August 24, 2021 – January 9, 2022
In this Community Corner exhibition, miniature artisan and Tucsonan Tori West demonstrates a wide variety of skills using her favorite medium, Creative Paperclay ®, which she carves, models, and sculpts into a medley of subjects from skeletons and adobe casitas to fantasy and fairytale-themed miniatures.
You could say a miniature artisan is a jack-of-all trades. In order to create realistic miniature scenes to scale, an aptitude for mathematics and interest in history are foundational. Skills in woodworking, electrical wiring, metalsmithing, needlework, casting, sculpting, and painting may also be called upon to bring the vision to life. Miniature artisan Tori West brings these skills and more, along with creativity and resourcefulness, to her practice of making miniatures. Though she has used numerous techniques and materials in the thirty years that she has been involved with this art form, her favorite material to work with by far is Creative Paperclay ® modeling material– a medium she discovered in the 1990s.
Tori is completely enamored with Creative Paperclay ® due to its versatility. “It can be made to look like just about anything and can be sculpted, molded, carved, sanded and more,” she says. “I continually experiment with it and have developed methods of working with the medium– including coming up with a process that allows me to turn it on a miniature lathe.” The diverse subject matter of this exhibition, which includes skeletons, adobe casitas, and fantasy and fairytale themed miniatures, demonstrates Tori’s curious mind and eclectic interests, while showcasing the versatility of her preferred modeling medium.
About the Artist
Tori West was introduced to scale miniatures when her grandmother showed her an article about the Fairy Castle by Colleen Moore, on display at the Chicago Museum of Science and Industry. The article made a deep impression on the teenaged Tori. She says, “I think I started taking miniatures seriously and then wanting to make them because of that article. It was the first time I realized they could be a true art form, and I don’t believe I had seen any miniatures prior to that experience that weren’t the plastic or cheap-wood-manufactured-type for kids to play with.”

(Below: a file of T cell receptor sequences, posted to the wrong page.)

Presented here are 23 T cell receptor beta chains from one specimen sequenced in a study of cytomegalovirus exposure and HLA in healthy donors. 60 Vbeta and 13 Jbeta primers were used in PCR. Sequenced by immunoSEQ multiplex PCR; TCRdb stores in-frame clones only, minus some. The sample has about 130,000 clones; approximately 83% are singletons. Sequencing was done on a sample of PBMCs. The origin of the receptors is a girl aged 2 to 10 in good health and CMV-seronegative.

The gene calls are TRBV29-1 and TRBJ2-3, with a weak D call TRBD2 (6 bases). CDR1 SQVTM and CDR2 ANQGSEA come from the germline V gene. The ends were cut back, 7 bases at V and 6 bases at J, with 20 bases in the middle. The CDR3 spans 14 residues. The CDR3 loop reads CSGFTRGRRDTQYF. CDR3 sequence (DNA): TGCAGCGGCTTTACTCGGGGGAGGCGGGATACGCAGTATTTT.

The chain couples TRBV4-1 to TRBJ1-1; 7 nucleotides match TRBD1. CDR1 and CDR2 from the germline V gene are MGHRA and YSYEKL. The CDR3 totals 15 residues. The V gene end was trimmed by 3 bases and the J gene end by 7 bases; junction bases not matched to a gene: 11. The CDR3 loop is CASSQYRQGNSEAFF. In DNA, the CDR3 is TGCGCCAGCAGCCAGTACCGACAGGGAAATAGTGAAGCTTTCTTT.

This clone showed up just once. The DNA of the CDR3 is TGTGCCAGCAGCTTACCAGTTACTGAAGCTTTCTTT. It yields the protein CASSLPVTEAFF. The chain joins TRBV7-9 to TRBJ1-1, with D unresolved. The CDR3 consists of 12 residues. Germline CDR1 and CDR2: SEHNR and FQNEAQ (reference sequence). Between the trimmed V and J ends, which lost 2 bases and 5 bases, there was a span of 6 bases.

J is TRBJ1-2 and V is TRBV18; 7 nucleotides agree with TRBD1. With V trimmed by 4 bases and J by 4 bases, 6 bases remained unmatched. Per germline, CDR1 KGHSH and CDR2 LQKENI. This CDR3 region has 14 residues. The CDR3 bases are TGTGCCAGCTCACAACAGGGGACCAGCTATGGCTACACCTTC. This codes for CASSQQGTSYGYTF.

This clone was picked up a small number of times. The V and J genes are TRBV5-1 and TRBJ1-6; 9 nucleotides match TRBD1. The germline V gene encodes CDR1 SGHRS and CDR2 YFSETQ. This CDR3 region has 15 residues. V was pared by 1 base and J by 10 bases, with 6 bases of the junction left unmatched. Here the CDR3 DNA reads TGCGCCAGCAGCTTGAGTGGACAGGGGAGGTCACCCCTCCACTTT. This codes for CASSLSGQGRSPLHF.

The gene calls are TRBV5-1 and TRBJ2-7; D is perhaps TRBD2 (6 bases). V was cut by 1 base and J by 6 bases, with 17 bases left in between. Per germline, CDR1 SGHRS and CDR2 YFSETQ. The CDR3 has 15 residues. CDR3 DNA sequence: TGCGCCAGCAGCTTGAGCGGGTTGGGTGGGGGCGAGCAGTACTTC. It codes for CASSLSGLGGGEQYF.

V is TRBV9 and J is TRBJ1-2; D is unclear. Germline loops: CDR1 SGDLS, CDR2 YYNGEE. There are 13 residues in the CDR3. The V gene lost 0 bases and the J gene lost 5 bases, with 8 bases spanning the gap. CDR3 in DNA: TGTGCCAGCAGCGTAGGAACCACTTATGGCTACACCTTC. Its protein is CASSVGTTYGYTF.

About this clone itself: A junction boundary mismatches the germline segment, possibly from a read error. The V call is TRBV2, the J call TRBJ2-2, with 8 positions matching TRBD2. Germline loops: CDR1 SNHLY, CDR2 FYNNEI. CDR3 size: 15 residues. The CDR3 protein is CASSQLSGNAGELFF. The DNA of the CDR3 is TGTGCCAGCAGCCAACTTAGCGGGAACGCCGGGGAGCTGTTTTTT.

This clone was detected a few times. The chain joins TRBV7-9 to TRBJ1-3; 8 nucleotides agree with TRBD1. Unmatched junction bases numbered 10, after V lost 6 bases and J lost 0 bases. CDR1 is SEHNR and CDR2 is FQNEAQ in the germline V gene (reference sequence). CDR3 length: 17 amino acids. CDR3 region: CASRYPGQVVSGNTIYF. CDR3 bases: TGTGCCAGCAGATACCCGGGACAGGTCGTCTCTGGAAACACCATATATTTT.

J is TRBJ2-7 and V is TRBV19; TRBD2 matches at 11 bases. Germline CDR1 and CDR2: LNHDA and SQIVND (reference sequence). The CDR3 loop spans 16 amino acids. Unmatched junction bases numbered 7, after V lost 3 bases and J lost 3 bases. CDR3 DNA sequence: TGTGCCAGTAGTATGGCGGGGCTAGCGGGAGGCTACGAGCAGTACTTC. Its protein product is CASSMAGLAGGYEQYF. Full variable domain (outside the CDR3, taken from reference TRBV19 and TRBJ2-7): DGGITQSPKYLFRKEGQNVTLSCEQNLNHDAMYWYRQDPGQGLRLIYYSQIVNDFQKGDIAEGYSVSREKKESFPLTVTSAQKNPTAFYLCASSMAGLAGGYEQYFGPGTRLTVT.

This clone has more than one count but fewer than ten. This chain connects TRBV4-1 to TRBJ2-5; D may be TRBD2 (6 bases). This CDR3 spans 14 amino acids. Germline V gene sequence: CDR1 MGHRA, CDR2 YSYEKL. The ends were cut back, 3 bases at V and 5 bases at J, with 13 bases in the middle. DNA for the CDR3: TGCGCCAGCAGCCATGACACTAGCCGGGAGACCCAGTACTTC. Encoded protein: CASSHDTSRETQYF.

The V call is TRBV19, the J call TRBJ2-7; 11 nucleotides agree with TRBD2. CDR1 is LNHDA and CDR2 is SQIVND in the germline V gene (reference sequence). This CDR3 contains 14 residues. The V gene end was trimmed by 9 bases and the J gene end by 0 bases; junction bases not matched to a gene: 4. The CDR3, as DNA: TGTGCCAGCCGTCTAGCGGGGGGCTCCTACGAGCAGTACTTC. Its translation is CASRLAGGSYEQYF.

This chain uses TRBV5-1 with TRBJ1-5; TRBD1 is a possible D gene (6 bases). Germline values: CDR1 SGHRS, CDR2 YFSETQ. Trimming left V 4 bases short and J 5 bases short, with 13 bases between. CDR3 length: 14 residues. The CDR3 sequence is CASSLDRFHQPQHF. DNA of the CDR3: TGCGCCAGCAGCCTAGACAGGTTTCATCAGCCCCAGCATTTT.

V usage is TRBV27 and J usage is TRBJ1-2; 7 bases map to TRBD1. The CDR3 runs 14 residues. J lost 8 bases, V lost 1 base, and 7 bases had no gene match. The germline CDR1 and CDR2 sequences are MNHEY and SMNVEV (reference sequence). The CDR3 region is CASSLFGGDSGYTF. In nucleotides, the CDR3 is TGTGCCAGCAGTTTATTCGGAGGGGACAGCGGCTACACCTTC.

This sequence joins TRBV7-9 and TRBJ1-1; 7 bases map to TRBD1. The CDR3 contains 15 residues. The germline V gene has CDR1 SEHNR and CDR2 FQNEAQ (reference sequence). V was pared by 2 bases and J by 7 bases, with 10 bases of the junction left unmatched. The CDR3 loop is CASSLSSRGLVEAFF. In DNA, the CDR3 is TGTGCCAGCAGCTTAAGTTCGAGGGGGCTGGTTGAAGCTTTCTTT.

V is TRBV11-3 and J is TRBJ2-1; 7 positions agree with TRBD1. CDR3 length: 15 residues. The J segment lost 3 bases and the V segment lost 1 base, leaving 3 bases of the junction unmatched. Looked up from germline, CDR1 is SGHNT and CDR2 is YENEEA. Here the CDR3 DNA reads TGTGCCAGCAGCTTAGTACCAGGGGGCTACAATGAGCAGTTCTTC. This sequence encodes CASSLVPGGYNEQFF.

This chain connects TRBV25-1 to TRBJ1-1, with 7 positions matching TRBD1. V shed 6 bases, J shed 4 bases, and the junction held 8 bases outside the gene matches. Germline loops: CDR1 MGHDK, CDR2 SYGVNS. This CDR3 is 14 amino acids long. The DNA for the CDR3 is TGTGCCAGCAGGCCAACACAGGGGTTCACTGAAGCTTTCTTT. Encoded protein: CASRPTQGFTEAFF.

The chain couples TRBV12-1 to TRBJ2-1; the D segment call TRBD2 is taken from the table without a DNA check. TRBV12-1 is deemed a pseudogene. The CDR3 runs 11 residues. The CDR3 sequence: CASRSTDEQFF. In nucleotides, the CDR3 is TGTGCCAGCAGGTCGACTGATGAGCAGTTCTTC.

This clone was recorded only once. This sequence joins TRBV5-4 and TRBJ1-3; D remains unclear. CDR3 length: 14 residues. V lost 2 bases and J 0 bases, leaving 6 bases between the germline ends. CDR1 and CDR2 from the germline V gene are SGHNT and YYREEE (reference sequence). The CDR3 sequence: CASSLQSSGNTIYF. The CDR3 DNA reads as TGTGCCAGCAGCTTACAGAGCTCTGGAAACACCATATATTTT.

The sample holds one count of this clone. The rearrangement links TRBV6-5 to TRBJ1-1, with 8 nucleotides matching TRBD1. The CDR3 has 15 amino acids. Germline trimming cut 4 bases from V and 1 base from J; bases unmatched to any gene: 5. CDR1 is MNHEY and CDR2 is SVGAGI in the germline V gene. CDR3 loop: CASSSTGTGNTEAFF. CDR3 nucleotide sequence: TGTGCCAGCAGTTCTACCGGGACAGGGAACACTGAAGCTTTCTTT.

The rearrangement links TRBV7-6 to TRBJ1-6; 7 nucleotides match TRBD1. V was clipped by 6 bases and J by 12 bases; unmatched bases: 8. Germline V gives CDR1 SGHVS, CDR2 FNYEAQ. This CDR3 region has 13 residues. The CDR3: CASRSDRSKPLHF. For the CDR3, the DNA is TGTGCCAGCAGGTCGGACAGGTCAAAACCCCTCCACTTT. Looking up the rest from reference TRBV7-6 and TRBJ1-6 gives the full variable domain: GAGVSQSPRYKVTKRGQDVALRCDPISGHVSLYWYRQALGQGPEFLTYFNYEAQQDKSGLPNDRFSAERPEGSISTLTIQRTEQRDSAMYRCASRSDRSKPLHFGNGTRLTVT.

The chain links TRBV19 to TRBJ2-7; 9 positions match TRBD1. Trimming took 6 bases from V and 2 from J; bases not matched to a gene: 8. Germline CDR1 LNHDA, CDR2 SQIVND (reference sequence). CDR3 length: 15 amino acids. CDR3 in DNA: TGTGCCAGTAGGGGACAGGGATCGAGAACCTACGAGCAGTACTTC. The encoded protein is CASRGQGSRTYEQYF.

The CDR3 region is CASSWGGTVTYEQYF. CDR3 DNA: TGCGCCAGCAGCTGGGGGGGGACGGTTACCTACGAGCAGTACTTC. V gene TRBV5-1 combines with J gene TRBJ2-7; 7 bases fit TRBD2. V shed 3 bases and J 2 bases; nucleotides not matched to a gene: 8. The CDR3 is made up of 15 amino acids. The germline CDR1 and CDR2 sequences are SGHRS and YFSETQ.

Tori grew up in a family of creatives and was encouraged by her mother to explore many arts and crafts. From the moment she could hold a pencil in her hand, she could be found drawing and painting. As a youth, she dabbled in numerous creative pursuits: leather work, casting, metal shaping, pottery, sewing, candle making, crochet, weaving, embroidery, rug hooking, macrame, beading, wood carving, wood burning, and model building. “This would be the short list of some of the craft crazes we went through while I was growing up,” she says. When she began making miniatures it was a perfect fit, allowing her to utilize all the skills and knowledge she has garnered over the years. It is the opportunity to learn new things that she enjoys the most of about this artform.
In 2001, Tori became a Fellow member of IGMA (International Guild of Miniature Artisans). Only “those who strive for perfection” will earn Fellow membership status in this organization. Tori reflects on her involvement with IGMA, noting “The greatest effect on my work due directly to my involvement with the Guild has been the inspiration, help, and enthusiasm of the other members I have met through the years, many of whom have become good friends. I don’t know where this quote came from, but it is fitting; 'Surround yourself with people that reflect who you want to be and how you want to feel – energies are contagious.'”
About the Community Corner
The Mini Time Machine Museum of Miniatures’ Community Corner is exhibit space dedicated to featuring the work of Tucson-area artists working in miniature. Exhibitions are selected to demonstrate the diversity of miniature artwork that is being created in our community.